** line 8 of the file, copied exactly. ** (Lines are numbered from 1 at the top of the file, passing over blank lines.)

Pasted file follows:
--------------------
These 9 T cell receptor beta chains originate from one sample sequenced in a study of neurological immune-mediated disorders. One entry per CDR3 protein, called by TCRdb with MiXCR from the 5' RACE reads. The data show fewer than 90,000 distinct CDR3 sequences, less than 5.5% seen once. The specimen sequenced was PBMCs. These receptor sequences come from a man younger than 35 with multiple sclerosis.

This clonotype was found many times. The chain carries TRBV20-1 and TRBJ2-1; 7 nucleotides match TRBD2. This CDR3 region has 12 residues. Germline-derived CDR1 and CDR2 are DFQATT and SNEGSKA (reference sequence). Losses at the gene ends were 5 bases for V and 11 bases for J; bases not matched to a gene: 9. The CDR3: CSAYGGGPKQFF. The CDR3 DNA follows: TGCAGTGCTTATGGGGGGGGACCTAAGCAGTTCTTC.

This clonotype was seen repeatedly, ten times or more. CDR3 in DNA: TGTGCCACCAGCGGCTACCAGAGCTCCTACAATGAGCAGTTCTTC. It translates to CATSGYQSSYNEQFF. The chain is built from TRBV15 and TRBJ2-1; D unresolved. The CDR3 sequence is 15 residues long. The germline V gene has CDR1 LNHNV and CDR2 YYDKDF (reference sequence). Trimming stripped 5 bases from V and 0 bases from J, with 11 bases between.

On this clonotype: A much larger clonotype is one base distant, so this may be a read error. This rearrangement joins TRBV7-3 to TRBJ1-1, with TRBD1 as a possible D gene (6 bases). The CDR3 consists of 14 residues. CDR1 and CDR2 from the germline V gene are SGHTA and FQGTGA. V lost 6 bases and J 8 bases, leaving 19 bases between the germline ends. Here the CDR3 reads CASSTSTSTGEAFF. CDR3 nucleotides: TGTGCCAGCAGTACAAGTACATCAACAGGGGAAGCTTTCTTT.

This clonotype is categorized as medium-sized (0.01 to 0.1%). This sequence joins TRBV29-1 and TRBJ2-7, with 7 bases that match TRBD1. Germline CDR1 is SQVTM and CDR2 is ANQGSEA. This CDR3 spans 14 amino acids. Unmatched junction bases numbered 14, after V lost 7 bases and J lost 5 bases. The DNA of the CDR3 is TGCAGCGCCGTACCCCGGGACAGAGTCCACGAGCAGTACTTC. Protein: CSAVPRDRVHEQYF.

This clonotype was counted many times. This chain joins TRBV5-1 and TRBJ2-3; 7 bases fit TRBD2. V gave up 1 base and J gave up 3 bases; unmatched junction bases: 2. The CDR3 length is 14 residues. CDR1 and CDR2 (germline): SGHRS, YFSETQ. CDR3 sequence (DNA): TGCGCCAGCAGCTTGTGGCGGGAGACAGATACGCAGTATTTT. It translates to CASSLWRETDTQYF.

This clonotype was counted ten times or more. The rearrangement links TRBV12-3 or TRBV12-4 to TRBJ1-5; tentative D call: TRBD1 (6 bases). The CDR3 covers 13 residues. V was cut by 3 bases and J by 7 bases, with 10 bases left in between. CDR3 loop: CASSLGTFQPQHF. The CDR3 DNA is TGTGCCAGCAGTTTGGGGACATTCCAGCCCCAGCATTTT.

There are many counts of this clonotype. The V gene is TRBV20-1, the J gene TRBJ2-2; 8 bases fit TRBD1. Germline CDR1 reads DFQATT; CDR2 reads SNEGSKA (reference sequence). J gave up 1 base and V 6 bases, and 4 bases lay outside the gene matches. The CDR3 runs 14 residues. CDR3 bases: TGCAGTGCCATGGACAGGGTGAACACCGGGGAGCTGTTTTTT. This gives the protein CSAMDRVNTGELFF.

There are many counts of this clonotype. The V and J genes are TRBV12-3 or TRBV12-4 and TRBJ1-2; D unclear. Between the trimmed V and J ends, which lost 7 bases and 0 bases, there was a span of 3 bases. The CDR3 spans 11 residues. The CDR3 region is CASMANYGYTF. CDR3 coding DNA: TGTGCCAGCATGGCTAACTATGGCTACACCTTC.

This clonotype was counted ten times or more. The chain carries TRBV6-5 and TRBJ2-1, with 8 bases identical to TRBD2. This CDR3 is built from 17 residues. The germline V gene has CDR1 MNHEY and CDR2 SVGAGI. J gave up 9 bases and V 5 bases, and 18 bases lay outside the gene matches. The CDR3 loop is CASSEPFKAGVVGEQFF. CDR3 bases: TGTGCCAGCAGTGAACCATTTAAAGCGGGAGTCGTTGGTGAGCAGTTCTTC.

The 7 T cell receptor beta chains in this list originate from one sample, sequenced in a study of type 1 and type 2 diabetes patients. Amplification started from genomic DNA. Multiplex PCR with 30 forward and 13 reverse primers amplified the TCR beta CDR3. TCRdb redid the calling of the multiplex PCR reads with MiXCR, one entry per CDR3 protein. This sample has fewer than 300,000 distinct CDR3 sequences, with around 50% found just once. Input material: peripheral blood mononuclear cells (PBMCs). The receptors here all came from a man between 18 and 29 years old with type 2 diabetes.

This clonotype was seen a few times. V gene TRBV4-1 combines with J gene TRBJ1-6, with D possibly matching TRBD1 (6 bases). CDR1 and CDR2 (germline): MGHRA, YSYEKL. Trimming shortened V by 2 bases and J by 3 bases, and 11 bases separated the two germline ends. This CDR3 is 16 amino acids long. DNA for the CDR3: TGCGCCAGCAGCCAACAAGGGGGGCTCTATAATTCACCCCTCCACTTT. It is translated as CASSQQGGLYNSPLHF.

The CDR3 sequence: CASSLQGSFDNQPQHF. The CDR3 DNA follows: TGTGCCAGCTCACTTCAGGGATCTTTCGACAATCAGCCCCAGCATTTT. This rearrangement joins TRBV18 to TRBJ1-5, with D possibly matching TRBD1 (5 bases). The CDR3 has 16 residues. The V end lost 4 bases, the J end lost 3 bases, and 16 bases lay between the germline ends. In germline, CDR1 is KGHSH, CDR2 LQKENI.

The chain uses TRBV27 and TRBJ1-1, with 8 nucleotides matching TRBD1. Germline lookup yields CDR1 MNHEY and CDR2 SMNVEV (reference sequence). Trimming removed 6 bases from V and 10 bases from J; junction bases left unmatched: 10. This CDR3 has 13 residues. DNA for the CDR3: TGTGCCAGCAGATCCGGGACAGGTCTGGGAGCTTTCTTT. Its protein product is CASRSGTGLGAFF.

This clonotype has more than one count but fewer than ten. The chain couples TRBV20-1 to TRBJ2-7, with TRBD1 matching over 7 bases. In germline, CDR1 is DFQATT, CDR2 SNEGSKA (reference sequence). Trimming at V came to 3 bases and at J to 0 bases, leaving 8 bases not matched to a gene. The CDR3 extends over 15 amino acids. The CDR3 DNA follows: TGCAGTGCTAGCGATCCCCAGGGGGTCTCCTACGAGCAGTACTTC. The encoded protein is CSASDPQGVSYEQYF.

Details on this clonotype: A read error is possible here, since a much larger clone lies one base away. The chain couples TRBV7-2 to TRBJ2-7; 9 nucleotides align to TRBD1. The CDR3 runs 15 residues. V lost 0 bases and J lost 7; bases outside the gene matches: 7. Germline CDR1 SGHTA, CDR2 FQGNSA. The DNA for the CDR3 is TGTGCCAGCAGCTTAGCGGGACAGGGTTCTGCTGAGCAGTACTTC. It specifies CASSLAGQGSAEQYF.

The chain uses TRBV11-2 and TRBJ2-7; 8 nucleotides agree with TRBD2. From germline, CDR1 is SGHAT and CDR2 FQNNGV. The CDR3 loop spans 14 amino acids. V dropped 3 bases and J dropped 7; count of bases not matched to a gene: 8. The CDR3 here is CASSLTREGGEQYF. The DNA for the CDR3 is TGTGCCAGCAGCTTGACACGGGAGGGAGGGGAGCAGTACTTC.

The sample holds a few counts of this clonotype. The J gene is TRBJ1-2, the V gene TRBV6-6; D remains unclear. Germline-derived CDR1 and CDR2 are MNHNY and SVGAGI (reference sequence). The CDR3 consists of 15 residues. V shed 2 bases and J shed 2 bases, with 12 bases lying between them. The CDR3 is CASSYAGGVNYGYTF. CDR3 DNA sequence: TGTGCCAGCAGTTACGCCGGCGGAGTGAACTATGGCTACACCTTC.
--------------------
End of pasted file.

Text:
There are many counts of this clonotype. The V gene is TRBV20-1, the J gene TRBJ2-2; 8 bases fit TRBD1. Germline CDR1 reads DFQATT; CDR2 reads SNEGSKA (reference sequence). J gave up 1 base and V 6 bases, and 4 bases lay outside the gene matches. The CDR3 runs 14 residues. CDR3 bases: TGCAGTGCCATGGACAGGGTGAACACCGGGGAGCTGTTTTTT. This gives the protein CSAMDRVNTGELFF.